Here, the outage probability for the secondary user is given by εs = (1γ¯sr+1γ¯rd)12γ¯sdg(R)2. The average signal‐to‐noise ratios in the links PUsto PUd, SUsto r, and rto SUdare given by γ¯sd = μ(dsd/dsp)α, γ¯sr = μ(dsr/dsp)α, and γ¯rd = μ(drd/drp)α. We have μ = P0/(N0ln(εp)).

For the optimization problem, a function is employed to minimize the outage probability and maximize the transmission rate for the DF relay‐assisted CR system. DE optimization algorithm results show that the system performance can be significantly improved for the optimal value of the system parameters, seen in the following section.

3. Numerical results and simulations

In this section, the numerical results are illustrated through the performance analysis curves of the proposed underlay cognitive radio networks with DF relaying. The detailed optimization results with the DE algorithm for DF relaying scheme are listed in Table 1. Here, the results for the optimal transmission distances, between secondary user source to relay (SUsr), dsroptare provided with different θvalues, while dsp=dsd, dsp=2dsdand dsp=5dsd. Besides, the maximum transmission rate values (Rmax)for the secondary user, SUs, are also illustrated in the same table. The results demonstrate that maximum transmission rate performance of the considered system increases while θand dspincreases.

dsp = dsddsp = 2dsddsp = 5dsd
θ(°)dsroptRmaxθ(°)dsroptRmaxθ(°)dsroptRmax
100.88300.5825100.52952.7317100.50425.4225
200.76060.6666200.52762.7367200.50395.4232
300.68190.7432300.52462.7447300.50375.4243
400.62610.8110400.52062.7552400.50305.4258
500.58350.8715500.51602.7677500.50245.4276
600.54970.9254600.51092.7814600.50175.4297
700.52220.9737700.50552.7959700.50095.4319
800.49951.0166800.50012.8106800.50005.4344
900.48071.0547900.49492.8250900.49925.4368
1000.46511.08821000.48992.83871000.49835.4393
1100.45211.11731100.48532.85141100.49755.4417
1200.44141.14221200.48122.86291200,49675.4439
1300.43281.16311300.47772.87291300.49605.4458
1400.42591.18001400.47472.88131400.49545.4475
1500.42071.19311500.47242.88801500.49505.4489
1600.41711.20241600.47072.89281600.49465.4499
1700.41491.20801700.46972.89571700.49445.4505
1800.41421.20981800.46942.89661800.49435.4507

Table 1.

Optimization results for DF relaying with different θvalues for dsp=dsd, dsp=2dsd, and dsp=5dsd.

The outage probability (Pout)performance of the considered system is illustrated in Figure 2 with varying θvalues when (Po/N0)=10 dB, α=4, εS=0.1, εp=0.05, dsp=2dsdand dsr=dsd/2. It can be observed from the simulation results in Figure 2 that the optimal θangle can be calculated, where the best minimum of Poutis achieved.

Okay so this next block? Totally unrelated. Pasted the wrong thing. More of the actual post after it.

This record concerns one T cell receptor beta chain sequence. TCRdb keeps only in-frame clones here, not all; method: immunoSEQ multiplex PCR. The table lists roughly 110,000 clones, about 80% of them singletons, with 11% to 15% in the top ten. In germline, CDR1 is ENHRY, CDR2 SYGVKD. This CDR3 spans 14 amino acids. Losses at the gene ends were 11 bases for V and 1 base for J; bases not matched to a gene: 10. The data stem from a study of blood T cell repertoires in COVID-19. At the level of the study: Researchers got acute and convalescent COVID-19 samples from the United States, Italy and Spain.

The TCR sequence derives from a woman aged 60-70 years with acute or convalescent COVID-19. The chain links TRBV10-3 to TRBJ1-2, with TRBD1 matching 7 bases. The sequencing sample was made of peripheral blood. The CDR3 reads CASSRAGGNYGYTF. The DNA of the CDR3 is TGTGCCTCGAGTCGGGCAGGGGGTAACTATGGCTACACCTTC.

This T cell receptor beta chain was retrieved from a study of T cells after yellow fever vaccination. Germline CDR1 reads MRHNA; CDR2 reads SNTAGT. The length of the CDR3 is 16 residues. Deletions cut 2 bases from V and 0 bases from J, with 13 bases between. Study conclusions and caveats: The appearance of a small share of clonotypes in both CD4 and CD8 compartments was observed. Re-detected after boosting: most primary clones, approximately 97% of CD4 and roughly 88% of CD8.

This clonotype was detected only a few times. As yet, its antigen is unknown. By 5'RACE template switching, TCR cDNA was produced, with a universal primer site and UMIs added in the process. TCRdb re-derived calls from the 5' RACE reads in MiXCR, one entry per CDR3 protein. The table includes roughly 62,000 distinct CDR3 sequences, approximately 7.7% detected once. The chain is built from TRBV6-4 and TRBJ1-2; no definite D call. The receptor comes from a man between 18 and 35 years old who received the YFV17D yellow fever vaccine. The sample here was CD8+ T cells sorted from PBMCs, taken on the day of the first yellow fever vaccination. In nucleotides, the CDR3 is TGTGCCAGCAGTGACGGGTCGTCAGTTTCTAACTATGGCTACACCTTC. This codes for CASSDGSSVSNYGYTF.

Figure 2.

Poutfor the considered underlay CR network with DF relaying under differentθvalues.

Figure 3 shows the transmission rate over Rayleigh fading channel versus (Po/N0)when α=4, εS=0.1, εp=0.05, θ = π/2, dsp=2dsdand dsr=dsd/2. The results clearly show that Rincreases with the increase of the (Po/N0).

Figure 3.

Rvs.(Po/N0).

The transmission rate (R)of the considered system for the SUsrlink with the normalized dsddistance is illustrated in Figure 4 when (Po/N0)=10 dB, α=4, εS=0.1, εp=0.05, θ = π/2and dsp=2dsd. Figure 4 indicates that the maximum transmission rate is achieved when the optimal transmission distances are used.

Figure 4.

Rvs.(dsr/dsd)for(Po/N0)=10 dB.

Figure 5 depicts the outage probability performance as a function of (dsr/dsd). Here, (Po/N0)=10 dB, α=4, εS=0.1, εp=0.05, θ=π/2and dsp=2dsd. The results obtained in Figure 4 closely match with the results in Figure 5. Therefore, it can be deduced that the optimal placement of the relay terminal can be performed based on (dsr/dsd)=0.5, which leads to the midpoint of the transmission link of SUsSUdas the optimal position.

Figure 5.

Poutfor varying(dsr/dsd)with(Po/N0)=10 dB.

In Figure 6, the transmission rate for the PUdSUslink is monitored for the normalized dsddistance over Rayleigh fading channel while (Po/N0)=10 dB, α=4, εS=0.1, εp=0.05, θ = π/2and dsr=dsd/2. In addition, Poutperformance analysis is also studied for the transmission link for PUd SUswith the normalized distance of dsdand demonstrated in Figure 7 using the same parameters in Figure 6.

Figure 6.

Rvs.(dsp/dsd)over Rayleigh fading channel while(Po/N0)=10 dB.

Figure 7.

Poutperformance with varying(dsp/dsd)while(Po/N0)=10 dB.